The benefits of good ergonomic furniture in the office are well known. Looking at the statistics, worker absence can cost a staggering sum, prompting the question: can your business afford to overlook the best office chairs?
A 2014 report from Leeds Metropolitan University, delivered stark evidence of the link between poorly-equipped office furniture and musculoskeletal disorders in office workers.
A study of over 4,500 employees revealed over 80% had suffered from health issues on account of poor posture whilst sat at an office desk. Up to 20% had taken time off work, with the average amount of absence being 14.5 days per person.
A combination of chronic conditions and a sense of being unsupported by employers, contributed to mental health problems.
Miranda Thew, Senior Lecturer in Ooccupational Science and Occupational Therapy at Leeds Beckett University, commented: “The results of the study present strong evidence that link mental health and chronic pain, in that one can be the cause of the other and that chronic pain can often arise from musculoskeletal problems brought on by poor ergonomics.
“Conditions arising from poorly adapted computer-based workstations range from sore muscles to chronic pain or carpal tunnel syndrome, repetitive strain injury, eye strain, headaches and chronic fatigue. Such conditions can lead on to reduced quality of life and therefore further reducing capacity to work.”
The results of the study present strong evidence that link mental health and chronic pain, in that one can be the cause of the other and that chronic pain can often arise from musculoskeletal problems brought on by poor ergonomics.”
Miranda Thew, Leeds Beckett University
The repercussions of absence can be astronomical for business.
In 2016, Dame Sally Davies, England’s Chief Medical Officer, reported that the previous year had cost UK businesses over 23 million working days as a result of office-related ill health. This was purported to have cost the economy £100 billion.
One of the big contributory factors were a staggering 553,000 cases of work-related musculoskeletal problems.
Whilst there is growing consensus that office workers should spend less time sitting down, the theory is not always practical. The solution lies in the need to invest in suitable office furniture.
Ideally, companies should aim to invest in chairs that fit each individual correctly and are adjustable.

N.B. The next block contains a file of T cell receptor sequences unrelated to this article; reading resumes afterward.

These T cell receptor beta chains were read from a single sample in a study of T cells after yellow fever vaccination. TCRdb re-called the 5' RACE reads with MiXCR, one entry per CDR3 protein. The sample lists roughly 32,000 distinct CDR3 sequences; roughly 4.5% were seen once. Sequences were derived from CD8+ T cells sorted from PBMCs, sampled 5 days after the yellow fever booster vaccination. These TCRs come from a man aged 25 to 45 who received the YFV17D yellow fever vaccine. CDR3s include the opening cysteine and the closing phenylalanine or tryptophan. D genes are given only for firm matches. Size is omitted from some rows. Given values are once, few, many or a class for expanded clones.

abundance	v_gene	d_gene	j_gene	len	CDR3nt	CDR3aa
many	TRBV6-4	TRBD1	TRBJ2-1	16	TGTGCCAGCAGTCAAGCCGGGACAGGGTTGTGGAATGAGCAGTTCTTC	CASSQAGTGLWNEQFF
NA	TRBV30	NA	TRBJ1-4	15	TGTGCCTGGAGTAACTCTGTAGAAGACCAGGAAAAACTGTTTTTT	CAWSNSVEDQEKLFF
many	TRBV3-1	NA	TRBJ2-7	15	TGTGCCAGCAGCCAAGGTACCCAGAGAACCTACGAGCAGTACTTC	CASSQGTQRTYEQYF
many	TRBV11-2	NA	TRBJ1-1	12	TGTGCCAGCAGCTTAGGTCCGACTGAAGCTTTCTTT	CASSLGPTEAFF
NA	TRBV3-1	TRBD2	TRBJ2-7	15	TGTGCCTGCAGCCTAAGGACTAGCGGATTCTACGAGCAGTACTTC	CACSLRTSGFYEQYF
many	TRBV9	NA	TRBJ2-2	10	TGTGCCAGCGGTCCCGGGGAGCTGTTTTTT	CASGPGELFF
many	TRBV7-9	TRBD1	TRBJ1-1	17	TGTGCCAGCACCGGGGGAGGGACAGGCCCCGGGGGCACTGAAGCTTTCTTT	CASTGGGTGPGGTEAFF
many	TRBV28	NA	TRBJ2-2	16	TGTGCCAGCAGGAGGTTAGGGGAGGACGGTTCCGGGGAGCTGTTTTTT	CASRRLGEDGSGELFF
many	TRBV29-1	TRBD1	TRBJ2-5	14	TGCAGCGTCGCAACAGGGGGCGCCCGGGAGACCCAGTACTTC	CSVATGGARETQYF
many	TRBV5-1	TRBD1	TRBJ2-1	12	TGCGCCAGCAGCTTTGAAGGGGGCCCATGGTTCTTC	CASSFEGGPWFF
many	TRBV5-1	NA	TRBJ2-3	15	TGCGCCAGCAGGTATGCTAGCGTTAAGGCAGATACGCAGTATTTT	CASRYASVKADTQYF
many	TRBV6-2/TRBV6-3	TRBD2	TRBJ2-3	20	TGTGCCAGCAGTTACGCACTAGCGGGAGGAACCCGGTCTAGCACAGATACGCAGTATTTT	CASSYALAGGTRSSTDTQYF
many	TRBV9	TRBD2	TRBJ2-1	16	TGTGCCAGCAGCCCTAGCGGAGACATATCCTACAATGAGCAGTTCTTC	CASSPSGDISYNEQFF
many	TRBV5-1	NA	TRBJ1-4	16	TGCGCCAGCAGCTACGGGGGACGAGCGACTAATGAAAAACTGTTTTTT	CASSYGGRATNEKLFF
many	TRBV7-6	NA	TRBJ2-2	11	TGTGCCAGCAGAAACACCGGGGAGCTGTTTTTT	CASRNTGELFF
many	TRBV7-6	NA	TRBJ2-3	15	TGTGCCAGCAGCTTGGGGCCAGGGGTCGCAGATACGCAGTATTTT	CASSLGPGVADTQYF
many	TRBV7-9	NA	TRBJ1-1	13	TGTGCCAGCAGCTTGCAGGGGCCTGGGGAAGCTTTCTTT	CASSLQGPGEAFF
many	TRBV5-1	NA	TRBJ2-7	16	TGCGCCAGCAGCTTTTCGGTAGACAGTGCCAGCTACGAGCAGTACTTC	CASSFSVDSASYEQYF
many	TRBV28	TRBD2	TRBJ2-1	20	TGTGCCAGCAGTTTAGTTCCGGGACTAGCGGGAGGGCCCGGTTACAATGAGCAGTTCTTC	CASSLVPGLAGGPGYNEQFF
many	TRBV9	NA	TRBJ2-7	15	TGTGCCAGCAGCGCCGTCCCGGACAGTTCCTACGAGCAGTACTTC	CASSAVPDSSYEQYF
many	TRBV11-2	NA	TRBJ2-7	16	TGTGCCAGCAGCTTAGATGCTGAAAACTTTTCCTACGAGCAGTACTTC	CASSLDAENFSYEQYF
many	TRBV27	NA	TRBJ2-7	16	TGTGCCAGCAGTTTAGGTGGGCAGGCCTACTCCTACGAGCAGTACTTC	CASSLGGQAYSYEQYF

Chairs should be positioned at the correct height in relation to the height of a desk.
Another alternative is the sit-stand desk, with easily adjustable heights, allowing the user to sit at the desk and to stand at it, keeping the body moving regularly during the course of the day.
What constitutes a good office chair?
There are a variety of factors that contribute to a good office chair, but it is worth considering that our bodies are all different shapes and sizes and therefore there is no one solution that fits all scenarios.
However, there are a number of fundamental elements that go into designing the ideal ergonomic chair.
A chair should be stable from the ground, but also capable of moving with the body. The height of the seat should be adjustable to enable its occupant to work in comfort without over-reaching. Similarly, the backrest should be adjustable, with a strong lumbar providing support.
The armrest is an important aspect and should suit the worker’s size for comfort, but also take into account the work being undertaken.
Peter Opsvik, a Norwegian industrial designer, argues the case for the armrest, explaining: “how when we are seated, our arms require both freedom to move and lots of opportunities for support.”
He says that armrests help to alleviate the load placed on the back by the weight of our arms and hands. Furthermore, when undertaking activities, an armrest can offer support which reduces strain on the muscles. Chairs with adjustable armrests can offer more flexibility for the user if they are height or width adjustable, ensuring great comfort.
When we are seated, our arms require both freedom to move and lots of opportunities for support.”
Peter Opsvik, Industrial Designer
The size of the seat is another key element to good seat design. It is suggested that the seat length should support part of the thigh end before reaching the back of the knee. If the seat is too short the worker has less support along their leg, which can result in more pressure on the back of the thigh.
The seat’s width is important too, as if it is too narrow, parts of the body may hang off the side and create pressure points.
A world of choice
Over the years, iQ Workspace has developed a large and varied network of office chair suppliers, both nationally and internationally.
The modern office chair design is competitive and takes into account the science behind the theory to what makes a good office chair.
Why not get in touch with us today, to discuss your office chair needs?